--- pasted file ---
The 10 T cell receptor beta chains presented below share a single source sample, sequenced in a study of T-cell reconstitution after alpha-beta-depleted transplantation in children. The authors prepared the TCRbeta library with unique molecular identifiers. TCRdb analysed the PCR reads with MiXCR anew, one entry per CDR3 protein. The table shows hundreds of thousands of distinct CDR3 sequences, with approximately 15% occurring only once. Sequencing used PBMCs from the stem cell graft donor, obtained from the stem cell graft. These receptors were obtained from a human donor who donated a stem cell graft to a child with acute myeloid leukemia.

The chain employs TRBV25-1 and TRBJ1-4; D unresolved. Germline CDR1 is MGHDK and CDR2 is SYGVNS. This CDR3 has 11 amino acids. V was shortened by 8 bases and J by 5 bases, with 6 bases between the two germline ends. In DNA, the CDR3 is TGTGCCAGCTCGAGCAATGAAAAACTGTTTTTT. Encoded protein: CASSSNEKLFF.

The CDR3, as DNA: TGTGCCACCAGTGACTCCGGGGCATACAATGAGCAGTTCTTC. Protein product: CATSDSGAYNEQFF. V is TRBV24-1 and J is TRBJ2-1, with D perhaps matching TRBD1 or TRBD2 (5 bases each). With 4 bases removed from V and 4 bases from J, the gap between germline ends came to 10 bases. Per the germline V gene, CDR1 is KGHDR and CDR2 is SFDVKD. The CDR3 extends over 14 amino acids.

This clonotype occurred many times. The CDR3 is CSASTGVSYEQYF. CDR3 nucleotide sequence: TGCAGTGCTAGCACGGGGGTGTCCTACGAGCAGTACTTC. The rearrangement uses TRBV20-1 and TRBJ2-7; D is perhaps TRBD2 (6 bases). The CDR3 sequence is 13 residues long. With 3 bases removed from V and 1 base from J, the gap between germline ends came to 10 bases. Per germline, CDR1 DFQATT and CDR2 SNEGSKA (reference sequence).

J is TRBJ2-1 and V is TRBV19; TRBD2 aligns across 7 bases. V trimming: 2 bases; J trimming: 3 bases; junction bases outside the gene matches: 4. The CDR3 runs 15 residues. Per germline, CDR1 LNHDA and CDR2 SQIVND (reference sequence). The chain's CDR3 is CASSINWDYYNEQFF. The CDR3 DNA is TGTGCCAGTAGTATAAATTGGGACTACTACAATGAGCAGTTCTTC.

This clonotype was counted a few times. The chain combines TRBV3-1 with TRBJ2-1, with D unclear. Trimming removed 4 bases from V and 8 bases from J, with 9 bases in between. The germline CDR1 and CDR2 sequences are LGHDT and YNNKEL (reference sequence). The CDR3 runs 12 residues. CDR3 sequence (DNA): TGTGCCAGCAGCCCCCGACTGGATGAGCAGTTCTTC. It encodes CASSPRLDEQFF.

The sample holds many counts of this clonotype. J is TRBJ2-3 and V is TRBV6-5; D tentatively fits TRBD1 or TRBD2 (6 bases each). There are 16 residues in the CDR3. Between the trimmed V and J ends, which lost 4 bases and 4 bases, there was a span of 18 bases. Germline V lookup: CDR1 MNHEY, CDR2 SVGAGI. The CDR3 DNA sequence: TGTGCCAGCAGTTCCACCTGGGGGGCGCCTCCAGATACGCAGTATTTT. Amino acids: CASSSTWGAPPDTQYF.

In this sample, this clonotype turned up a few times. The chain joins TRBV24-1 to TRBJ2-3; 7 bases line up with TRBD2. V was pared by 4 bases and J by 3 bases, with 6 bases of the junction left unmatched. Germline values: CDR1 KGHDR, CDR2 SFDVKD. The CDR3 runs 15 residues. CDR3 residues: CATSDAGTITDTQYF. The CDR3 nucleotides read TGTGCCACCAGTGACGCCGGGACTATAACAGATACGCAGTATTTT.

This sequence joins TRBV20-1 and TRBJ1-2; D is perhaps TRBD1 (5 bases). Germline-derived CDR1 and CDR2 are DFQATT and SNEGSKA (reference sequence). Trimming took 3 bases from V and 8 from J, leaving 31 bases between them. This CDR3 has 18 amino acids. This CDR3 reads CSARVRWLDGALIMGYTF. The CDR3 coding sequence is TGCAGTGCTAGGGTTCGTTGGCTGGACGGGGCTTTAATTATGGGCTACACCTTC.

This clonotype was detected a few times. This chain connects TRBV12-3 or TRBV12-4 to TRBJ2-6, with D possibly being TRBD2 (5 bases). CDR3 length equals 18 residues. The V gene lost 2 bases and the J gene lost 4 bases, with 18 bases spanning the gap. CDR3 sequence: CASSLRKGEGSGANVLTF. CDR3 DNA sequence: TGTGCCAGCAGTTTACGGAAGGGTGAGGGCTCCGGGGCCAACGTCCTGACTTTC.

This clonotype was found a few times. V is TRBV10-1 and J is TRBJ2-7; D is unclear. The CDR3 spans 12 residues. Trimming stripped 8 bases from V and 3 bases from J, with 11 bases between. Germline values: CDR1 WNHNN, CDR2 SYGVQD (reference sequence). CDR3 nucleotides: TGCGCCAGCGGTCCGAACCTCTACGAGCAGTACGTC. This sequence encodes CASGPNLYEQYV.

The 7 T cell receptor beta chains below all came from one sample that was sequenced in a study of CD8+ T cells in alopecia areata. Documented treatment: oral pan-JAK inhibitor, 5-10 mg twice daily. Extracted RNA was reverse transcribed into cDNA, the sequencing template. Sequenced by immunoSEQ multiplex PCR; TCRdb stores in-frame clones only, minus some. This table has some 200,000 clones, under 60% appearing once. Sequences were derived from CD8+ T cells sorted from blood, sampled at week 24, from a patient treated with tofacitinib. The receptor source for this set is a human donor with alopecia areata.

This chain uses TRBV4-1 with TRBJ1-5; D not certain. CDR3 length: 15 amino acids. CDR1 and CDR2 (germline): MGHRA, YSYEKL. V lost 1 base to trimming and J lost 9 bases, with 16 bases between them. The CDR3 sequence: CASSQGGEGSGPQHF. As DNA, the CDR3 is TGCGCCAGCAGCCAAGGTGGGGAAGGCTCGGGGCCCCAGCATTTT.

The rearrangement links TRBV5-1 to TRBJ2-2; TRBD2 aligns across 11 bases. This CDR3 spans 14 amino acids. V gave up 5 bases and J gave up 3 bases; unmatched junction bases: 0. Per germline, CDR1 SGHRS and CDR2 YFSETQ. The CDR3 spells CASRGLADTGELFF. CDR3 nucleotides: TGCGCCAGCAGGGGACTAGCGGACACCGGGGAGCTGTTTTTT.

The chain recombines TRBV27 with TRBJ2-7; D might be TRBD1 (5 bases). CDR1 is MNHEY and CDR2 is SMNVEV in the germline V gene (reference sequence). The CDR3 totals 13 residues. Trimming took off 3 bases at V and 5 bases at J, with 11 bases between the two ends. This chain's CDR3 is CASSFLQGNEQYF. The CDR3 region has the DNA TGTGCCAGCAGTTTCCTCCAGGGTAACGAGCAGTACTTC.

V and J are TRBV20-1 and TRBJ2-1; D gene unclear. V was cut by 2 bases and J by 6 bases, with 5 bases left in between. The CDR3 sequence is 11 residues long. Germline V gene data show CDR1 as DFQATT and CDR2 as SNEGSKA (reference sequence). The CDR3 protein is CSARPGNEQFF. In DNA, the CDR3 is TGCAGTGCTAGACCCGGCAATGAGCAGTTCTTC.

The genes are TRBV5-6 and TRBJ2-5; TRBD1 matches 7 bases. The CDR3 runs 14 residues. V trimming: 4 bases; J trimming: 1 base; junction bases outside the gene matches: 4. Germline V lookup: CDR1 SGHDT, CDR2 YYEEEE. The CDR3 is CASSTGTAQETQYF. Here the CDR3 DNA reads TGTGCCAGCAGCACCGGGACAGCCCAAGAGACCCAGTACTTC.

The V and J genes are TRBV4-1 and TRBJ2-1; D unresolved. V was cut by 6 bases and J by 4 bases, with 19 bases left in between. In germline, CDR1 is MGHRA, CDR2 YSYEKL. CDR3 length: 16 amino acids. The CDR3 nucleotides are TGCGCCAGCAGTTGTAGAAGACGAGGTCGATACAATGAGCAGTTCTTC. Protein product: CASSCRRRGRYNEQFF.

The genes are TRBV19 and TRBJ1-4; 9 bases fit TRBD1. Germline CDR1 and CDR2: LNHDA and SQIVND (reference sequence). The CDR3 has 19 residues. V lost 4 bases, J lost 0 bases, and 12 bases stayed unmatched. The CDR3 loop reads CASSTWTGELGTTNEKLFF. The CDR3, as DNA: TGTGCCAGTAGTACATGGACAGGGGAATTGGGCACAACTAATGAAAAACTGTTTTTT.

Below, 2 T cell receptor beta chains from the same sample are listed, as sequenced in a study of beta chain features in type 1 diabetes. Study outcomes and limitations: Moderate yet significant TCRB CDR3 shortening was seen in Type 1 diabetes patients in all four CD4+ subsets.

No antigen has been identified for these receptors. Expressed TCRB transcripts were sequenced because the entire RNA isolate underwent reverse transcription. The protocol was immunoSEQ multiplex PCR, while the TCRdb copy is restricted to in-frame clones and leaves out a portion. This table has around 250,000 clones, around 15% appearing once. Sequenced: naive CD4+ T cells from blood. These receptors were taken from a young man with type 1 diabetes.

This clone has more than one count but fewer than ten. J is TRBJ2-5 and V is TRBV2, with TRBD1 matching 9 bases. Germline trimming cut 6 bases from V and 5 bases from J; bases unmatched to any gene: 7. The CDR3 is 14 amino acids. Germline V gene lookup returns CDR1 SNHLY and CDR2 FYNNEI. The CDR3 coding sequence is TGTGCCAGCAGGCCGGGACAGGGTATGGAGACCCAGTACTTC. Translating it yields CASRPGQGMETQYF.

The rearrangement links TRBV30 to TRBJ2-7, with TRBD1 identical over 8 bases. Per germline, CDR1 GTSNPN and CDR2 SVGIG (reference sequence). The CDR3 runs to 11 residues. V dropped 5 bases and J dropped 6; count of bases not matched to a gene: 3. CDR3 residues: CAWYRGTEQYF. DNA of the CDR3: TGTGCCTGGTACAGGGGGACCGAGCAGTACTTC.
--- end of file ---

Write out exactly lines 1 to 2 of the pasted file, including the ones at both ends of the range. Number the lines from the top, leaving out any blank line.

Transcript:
The 10 T cell receptor beta chains presented below share a single source sample, sequenced in a study of T-cell reconstitution after alpha-beta-depleted transplantation in children. The authors prepared the TCRbeta library with unique molecular identifiers. TCRdb analysed the PCR reads with MiXCR anew, one entry per CDR3 protein. The table shows hundreds of thousands of distinct CDR3 sequences, with approximately 15% occurring only once. Sequencing used PBMCs from the stem cell graft donor, obtained from the stem cell graft. These receptors were obtained from a human donor who donated a stem cell graft to a child with acute myeloid leukemia.

The chain employs TRBV25-1 and TRBJ1-4; D unresolved. Germline CDR1 is MGHDK and CDR2 is SYGVNS. This CDR3 has 11 amino acids. V was shortened by 8 bases and J by 5 bases, with 6 bases between the two germline ends. In DNA, the CDR3 is TGTGCCAGCTCGAGCAATGAAAAACTGTTTTTT. Encoded protein: CASSSNEKLFF.